5th European Conference on Speech Communication and Technology

Rhodes, Greece
September 22-25, 1997

The Perception of Coronals in Western Arrernte

Victoria B. Anderson

Phonetics Laboratory, Dept of Linguistics, UCLA, CA, USA; Institute for Aboriginal Development, Alice Springs, Australia

This study examined perception of multiple coronal places of articulation by native listeners of Western Arrernte. Three main findings emerged. 1) Coronal nasals and laterals are as perceptually robust as coronal stops. 2) Across manners of articulation, apical alveolars are less perceptually robust than other coronals. 3) Formant transitions from a preceding vowel are necessary to correctly identify apical alveolars and apical postalveolars. Acoustic analysis shows the importance of cues on the preceding vowel side for apical postalveolars, and on the following vowel side for laminal palatoalveolars. Laminal dentals have statistically distinguishable cues on both sides of the segment. Apical alveolars are hardest to characterize acoustically, and may be perceived by default. Low perceptibility of apical alveolars may be a reason for low functional load of the apical contrast. Result 3 corroborates Steriade's idea that contrasts "must be licensed by the presence of their cues." [4]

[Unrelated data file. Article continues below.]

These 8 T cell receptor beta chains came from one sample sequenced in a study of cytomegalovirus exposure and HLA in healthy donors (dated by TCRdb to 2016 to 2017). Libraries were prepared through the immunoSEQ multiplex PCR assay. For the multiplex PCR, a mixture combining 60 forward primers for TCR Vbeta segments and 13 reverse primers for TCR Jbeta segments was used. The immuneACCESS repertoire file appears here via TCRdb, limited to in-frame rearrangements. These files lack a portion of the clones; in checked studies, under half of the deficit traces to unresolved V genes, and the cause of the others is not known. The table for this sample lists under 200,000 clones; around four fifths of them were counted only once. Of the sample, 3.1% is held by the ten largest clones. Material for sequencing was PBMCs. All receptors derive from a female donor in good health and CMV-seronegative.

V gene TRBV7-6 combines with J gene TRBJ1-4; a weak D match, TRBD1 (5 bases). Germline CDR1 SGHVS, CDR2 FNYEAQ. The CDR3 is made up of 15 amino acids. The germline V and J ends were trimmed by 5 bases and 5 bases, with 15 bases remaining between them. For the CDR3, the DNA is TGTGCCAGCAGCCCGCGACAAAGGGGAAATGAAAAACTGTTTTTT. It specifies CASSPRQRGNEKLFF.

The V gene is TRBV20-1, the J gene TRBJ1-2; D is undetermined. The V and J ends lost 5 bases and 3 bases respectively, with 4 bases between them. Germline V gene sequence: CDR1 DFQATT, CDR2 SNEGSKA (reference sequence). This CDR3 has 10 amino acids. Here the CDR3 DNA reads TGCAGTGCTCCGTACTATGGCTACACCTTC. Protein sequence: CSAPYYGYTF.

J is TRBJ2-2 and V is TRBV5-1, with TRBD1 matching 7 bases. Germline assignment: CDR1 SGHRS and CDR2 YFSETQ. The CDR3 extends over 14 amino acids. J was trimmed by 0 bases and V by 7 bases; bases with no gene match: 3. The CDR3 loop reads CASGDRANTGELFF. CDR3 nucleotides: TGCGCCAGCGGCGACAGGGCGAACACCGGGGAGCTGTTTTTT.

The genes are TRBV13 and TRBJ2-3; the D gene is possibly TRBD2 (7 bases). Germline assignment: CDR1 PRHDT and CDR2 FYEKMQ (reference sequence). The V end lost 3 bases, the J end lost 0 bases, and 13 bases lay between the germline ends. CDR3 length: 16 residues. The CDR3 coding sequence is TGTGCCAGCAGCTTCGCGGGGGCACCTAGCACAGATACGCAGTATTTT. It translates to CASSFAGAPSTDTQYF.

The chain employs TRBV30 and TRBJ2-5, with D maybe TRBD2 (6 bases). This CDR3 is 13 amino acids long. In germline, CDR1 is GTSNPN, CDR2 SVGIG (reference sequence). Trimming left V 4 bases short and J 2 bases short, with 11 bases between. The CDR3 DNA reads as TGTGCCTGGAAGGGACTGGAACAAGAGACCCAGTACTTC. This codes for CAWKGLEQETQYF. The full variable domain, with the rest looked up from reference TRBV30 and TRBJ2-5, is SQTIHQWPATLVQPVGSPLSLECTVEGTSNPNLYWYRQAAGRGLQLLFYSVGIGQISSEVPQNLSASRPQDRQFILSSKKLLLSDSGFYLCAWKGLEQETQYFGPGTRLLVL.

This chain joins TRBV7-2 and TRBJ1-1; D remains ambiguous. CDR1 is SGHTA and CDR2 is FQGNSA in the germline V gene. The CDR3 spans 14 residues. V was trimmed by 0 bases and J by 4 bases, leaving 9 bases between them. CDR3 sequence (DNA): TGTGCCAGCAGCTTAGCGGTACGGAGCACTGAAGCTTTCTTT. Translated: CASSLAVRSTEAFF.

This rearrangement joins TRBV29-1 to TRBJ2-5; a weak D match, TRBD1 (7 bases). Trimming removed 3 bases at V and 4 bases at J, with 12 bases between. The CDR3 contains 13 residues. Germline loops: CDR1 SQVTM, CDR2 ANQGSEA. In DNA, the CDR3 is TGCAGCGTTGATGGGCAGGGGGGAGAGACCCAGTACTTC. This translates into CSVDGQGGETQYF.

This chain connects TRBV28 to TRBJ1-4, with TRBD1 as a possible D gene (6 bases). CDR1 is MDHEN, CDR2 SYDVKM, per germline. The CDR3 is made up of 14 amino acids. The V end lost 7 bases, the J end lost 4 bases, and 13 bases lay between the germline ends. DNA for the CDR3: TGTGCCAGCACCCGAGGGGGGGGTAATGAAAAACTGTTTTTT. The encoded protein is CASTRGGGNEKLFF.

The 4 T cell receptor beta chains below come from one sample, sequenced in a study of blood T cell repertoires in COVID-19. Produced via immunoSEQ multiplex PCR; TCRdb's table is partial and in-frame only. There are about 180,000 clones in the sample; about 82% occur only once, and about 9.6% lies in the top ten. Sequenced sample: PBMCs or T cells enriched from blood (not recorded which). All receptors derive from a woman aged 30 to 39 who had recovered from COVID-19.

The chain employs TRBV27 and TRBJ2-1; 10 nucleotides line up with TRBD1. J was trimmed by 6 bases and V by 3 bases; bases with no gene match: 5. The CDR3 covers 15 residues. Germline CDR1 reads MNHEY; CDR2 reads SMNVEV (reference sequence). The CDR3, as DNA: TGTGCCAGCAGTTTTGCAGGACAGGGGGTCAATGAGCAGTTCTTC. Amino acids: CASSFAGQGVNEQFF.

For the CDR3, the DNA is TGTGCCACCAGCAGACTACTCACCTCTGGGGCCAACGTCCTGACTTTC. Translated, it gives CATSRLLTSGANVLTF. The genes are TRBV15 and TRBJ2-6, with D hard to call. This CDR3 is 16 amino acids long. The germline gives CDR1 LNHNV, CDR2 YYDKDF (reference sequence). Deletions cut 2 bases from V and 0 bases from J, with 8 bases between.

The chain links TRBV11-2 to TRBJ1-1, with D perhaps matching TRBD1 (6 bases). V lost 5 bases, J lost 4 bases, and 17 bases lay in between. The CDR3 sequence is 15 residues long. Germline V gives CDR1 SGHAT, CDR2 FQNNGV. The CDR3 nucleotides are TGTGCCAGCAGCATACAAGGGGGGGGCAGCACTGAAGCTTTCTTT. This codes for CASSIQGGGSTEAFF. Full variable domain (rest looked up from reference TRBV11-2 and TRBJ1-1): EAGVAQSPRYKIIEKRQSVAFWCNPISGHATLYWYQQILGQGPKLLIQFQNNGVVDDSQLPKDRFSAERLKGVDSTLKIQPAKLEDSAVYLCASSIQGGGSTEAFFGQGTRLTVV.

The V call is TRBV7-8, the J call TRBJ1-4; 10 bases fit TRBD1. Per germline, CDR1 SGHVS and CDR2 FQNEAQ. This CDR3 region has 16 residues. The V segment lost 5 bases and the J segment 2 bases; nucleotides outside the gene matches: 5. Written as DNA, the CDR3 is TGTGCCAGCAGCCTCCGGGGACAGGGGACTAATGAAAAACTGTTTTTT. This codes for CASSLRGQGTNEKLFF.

Full Paper

Bibliographic reference.  Anderson, Victoria B. (1997): "The perception of coronals in Western Arrernte", In EUROSPEECH-1997, 389-392.